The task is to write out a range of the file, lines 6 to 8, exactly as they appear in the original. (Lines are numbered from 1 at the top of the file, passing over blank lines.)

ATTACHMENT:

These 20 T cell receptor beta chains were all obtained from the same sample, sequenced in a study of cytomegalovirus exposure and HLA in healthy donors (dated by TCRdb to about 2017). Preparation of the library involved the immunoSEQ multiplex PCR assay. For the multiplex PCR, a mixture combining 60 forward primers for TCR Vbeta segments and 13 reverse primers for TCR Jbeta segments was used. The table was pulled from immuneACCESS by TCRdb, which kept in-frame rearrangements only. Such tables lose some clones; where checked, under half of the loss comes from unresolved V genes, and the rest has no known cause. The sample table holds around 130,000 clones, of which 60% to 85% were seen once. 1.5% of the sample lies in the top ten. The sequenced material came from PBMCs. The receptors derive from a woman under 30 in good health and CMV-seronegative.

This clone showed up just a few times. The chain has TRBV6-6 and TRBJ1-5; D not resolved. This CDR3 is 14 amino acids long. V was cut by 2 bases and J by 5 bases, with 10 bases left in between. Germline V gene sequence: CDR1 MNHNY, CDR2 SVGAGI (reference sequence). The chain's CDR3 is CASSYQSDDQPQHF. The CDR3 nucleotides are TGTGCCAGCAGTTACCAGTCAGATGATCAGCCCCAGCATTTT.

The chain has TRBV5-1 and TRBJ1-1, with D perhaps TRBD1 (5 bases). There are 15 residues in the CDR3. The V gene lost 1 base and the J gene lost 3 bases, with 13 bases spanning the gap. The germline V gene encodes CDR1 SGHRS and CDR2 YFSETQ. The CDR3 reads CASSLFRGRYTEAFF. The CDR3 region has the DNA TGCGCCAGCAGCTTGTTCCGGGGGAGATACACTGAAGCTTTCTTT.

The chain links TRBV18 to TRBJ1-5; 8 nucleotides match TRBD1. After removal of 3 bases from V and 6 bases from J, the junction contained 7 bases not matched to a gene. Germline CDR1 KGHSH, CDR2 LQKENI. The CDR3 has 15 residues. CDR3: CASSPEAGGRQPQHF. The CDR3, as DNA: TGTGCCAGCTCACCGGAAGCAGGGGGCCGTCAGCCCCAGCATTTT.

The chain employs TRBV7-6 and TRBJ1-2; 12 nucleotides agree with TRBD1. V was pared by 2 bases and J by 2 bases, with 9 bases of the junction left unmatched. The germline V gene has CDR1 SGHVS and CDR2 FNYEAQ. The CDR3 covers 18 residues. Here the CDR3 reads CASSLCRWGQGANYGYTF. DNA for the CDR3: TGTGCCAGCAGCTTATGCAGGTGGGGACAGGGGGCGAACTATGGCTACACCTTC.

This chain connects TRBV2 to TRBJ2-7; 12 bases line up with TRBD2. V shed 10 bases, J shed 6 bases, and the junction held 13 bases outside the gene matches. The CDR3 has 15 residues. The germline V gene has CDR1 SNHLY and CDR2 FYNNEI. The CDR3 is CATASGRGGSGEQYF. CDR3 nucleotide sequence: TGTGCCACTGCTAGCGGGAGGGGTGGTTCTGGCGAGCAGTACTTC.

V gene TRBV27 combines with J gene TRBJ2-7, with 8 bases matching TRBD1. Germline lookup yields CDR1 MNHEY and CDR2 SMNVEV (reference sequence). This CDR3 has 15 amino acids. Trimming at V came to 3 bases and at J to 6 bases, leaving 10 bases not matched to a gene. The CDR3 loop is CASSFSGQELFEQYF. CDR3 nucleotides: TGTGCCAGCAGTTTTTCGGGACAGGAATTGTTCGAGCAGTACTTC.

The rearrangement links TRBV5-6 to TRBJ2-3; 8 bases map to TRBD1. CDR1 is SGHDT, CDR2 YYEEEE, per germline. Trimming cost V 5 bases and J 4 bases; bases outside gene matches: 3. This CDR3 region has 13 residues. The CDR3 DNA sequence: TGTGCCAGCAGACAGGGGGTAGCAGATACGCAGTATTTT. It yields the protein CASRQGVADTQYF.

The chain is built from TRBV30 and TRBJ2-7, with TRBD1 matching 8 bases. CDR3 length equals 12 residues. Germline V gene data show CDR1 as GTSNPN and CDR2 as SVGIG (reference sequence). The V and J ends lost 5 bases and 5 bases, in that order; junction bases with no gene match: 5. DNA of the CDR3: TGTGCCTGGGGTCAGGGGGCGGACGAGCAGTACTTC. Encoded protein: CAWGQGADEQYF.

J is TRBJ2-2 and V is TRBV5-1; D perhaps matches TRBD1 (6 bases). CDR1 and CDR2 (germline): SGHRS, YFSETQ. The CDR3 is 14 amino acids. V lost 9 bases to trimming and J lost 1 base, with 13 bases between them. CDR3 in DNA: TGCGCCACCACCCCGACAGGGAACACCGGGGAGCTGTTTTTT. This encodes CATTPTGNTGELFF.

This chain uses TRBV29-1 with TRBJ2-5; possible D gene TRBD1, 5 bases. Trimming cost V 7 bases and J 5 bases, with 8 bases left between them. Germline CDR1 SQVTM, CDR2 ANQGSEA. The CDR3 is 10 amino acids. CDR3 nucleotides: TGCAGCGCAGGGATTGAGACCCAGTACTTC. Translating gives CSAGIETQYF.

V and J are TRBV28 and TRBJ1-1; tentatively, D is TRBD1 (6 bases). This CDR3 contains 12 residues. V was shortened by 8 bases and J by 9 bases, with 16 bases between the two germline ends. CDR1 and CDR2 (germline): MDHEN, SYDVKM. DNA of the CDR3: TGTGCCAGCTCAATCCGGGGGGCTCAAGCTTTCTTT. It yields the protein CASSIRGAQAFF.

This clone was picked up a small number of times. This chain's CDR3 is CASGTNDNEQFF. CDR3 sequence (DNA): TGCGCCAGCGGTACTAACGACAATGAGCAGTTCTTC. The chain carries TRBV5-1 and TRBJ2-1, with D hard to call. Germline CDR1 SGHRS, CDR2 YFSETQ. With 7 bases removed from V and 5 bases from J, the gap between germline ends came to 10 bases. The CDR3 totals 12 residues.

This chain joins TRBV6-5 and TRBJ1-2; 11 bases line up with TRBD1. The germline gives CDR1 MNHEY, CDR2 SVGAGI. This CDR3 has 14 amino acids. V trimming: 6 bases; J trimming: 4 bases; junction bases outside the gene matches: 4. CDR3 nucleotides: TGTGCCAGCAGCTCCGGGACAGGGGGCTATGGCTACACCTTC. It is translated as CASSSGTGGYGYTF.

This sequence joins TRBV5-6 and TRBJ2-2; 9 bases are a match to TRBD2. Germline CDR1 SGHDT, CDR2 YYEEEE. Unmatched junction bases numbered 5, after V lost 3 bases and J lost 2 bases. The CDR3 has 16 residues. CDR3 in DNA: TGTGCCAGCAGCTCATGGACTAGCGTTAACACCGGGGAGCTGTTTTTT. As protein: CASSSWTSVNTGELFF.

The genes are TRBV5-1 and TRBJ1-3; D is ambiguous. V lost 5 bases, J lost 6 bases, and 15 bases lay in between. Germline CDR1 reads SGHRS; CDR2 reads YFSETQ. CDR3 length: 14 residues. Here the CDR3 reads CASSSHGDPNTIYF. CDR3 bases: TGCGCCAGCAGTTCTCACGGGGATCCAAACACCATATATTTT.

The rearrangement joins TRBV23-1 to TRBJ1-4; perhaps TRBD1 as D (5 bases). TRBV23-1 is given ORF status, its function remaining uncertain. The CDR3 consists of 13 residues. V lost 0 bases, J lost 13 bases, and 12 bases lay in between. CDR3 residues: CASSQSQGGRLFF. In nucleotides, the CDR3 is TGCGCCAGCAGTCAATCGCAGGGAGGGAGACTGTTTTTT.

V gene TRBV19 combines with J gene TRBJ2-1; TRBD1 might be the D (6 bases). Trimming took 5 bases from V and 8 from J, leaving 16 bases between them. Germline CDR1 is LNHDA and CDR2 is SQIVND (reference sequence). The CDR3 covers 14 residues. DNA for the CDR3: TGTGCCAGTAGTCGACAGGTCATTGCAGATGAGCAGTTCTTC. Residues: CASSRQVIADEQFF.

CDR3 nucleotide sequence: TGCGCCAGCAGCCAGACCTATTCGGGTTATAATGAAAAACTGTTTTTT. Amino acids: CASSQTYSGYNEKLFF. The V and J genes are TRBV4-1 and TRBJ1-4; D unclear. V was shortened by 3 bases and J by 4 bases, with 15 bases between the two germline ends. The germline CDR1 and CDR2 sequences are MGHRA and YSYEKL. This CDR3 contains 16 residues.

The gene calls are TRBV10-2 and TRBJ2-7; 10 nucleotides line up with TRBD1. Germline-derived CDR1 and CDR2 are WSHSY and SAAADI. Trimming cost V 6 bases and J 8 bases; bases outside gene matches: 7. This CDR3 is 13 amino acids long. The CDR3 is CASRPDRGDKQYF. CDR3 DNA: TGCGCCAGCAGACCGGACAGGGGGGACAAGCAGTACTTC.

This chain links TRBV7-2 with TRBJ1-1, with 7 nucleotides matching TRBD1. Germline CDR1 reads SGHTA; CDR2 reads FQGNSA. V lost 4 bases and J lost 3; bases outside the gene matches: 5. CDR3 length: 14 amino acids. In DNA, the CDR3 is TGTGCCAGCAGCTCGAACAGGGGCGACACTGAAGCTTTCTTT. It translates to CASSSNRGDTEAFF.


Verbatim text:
This chain connects TRBV2 to TRBJ2-7; 12 bases line up with TRBD2. V shed 10 bases, J shed 6 bases, and the junction held 13 bases outside the gene matches. The CDR3 has 15 residues. The germline V gene has CDR1 SNHLY and CDR2 FYNNEI. The CDR3 is CATASGRGGSGEQYF. CDR3 nucleotide sequence: TGTGCCACTGCTAGCGGGAGGGGTGGTTCTGGCGAGCAGTACTTC.

V gene TRBV27 combines with J gene TRBJ2-7, with 8 bases matching TRBD1. Germline lookup yields CDR1 MNHEY and CDR2 SMNVEV (reference sequence). This CDR3 has 15 amino acids. Trimming at V came to 3 bases and at J to 6 bases, leaving 10 bases not matched to a gene. The CDR3 loop is CASSFSGQELFEQYF. CDR3 nucleotides: TGTGCCAGCAGTTTTTCGGGACAGGAATTGTTCGAGCAGTACTTC.

The rearrangement links TRBV5-6 to TRBJ2-3; 8 bases map to TRBD1. CDR1 is SGHDT, CDR2 YYEEEE, per germline. Trimming cost V 5 bases and J 4 bases; bases outside gene matches: 3. This CDR3 region has 13 residues. The CDR3 DNA sequence: TGTGCCAGCAGACAGGGGGTAGCAGATACGCAGTATTTT. It yields the protein CASRQGVADTQYF.